Gabriel Francis "Monty" Montelongo was my grandfather and he grew up in a tough household with an abusive dad and almost no opportunities. He never gave up on a fight when he could double down and he taught me everything I know about arguing and debating. He also taught me how to troll people who got their stupid opinions and political views second hand. Had he been a few decades younger, I think my Tata would have been great at the internet.
Monty was a Navy "lifer". He served until his knees were so bad he couldn't serve any more. That never stopped him from giving orders though. He was a guy with a good heart, strong opinions, and tattoos of dancing ladies of his calves and this comic is for him.
In "Illegal" I wanted to take that same sort of story - a girl from Mexico who has an abusive father and no future worth speaking of makes a split second decision with her mother to leave it behind in favor of a chance to do or be something better. But what I also wanted to do was bring in the current landscape of modern technology, government surveillance, and the increasingly ridiculous state of immigration reform in the US.
The thing that always bothers me about sci-fi stories is that we come in so late in the story. We only really see and learn about the government corruption and abuse when it threatens the life of our well to do young white and male protagonist. That's not the beginning. First they isolate the outsiders: the poor, the sick, the powerless, the minorities. If the government is turning against the young strong white men, then a lot has already gone down. Where are the stories of the sick who were experimented on? Where are the stories of the minorities whose cries of racism were ignored? Where are the stories of the ones who aren't missed when the government turns on them, because the government convinced you that their very presence was illegal?
What resulted was "Illegal", a story about Gianna Delrey - a young woman who is living outside the system and in constant danger of being arrested and detained just for daring to exist in America. But the America she knows is one where the rich live high above the ground in rooftop villas and build themselves neighborhoods they never have to leave hundreds of feet in the air. One where the poor and undocumented are forced to live off the scraps and face constant harassment from the authorities.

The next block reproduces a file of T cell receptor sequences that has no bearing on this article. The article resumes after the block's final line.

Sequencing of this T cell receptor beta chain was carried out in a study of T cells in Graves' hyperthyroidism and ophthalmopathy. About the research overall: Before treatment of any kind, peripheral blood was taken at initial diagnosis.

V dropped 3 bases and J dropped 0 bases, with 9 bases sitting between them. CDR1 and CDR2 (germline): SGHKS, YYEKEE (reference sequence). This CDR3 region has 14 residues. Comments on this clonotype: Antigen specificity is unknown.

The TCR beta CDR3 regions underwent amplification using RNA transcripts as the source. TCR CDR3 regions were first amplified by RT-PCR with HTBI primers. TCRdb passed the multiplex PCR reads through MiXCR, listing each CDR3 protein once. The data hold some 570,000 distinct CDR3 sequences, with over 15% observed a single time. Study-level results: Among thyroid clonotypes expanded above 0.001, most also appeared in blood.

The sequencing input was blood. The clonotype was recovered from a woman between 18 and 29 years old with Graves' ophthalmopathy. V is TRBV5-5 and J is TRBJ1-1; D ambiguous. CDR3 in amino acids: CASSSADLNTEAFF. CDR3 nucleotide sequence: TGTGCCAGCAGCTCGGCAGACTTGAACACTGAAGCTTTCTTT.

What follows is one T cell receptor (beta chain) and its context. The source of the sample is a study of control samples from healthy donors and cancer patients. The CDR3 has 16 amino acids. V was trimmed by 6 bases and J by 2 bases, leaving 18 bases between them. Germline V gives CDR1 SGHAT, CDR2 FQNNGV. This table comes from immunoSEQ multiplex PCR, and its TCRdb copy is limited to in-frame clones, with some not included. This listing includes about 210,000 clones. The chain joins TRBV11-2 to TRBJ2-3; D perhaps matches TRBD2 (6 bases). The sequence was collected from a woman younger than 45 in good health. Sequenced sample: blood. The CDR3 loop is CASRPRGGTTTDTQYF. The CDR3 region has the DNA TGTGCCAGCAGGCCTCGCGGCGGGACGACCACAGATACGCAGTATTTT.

But in a world where every move of every citizen is tracked - from their location to their purchases to who they meet - being invisible can present an interesting opportunity in the right hands. And when one of her upper class employers decides to turn on her, Gianna finds herself on the run and falling in with a group that deals in black market identities.
I wanted to see the insane chases through the skyscrapers the make up the city. I wanted to add elements of parkour and sci-fi action. In a world that's packed full of people stacked into massive buildings, it's possible to have a foot chase hundreds of feet in the air. Gianna will be jumping out of apartment skyscrapers and onto rooftop gardens with no net and no chance of rescue. Gianna and her new friends will be using the skyscrapers under which they've been buried as their paths weapons and escape routes.
When Jeremy pitched to me Illegal I was immediately grabbed by the concept, and the fact that GIanna was the female lead. For a while I had wanted to draw a comic with a woman main character, and I was glad that I was able to collaborate with Jeremy on the project. The script was very in depth and explored a lot of politics that we deal with today –racism, sexism, abuse, and the immigrant system. It was a very powerful piece that I think comic books fans today would thoroughly enjoy. Illegal is smart, daring, and different. It stood out to me, and I I am confident others will feel the same.
Risks and challenges
Comics take time!
True! Having worked on a number of comics Heather and I are both well aware of this. The production of the first issue is already well underway. That's why we're only promising the first issue in print and the others digitally. We fully intend on making the others, but we want to get you your physical rewards as soon as possible.
What happens when the series gets picked up by a publisher?
The publisher will help us with producing all the physical issues, but the kickstarter will fund the digital issues. We are committed to meeting the our promises to our backers. If that means you're getting free digital issues while they're selling for $2.99 on Comixology, that's your reward for backing the campaign.Learn about accountability on Kickstarter
Have a question? If the info above doesn't help, you can ask the project creator directly.